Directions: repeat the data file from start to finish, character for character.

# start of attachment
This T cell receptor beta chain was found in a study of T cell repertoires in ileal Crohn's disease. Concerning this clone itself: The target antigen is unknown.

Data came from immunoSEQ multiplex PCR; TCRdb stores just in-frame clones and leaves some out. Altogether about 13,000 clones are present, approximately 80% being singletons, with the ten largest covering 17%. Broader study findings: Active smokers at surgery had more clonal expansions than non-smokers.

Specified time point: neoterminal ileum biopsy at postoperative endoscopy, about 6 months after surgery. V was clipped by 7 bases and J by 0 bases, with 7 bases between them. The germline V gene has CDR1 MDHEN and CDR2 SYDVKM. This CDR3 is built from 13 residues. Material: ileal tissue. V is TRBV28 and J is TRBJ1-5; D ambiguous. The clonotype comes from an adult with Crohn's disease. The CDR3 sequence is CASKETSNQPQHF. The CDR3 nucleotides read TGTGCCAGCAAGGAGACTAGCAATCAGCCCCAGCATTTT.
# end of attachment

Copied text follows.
This T cell receptor beta chain was found in a study of T cell repertoires in ileal Crohn's disease. Concerning this clone itself: The target antigen is unknown.

Data came from immunoSEQ multiplex PCR; TCRdb stores just in-frame clones and leaves some out. Altogether about 13,000 clones are present, approximately 80% being singletons, with the ten largest covering 17%. Broader study findings: Active smokers at surgery had more clonal expansions than non-smokers.

Specified time point: neoterminal ileum biopsy at postoperative endoscopy, about 6 months after surgery. V was clipped by 7 bases and J by 0 bases, with 7 bases between them. The germline V gene has CDR1 MDHEN and CDR2 SYDVKM. This CDR3 is built from 13 residues. Material: ileal tissue. V is TRBV28 and J is TRBJ1-5; D ambiguous. The clonotype comes from an adult with Crohn's disease. The CDR3 sequence is CASKETSNQPQHF. The CDR3 nucleotides read TGTGCCAGCAAGGAGACTAGCAATCAGCCCCAGCATTTT.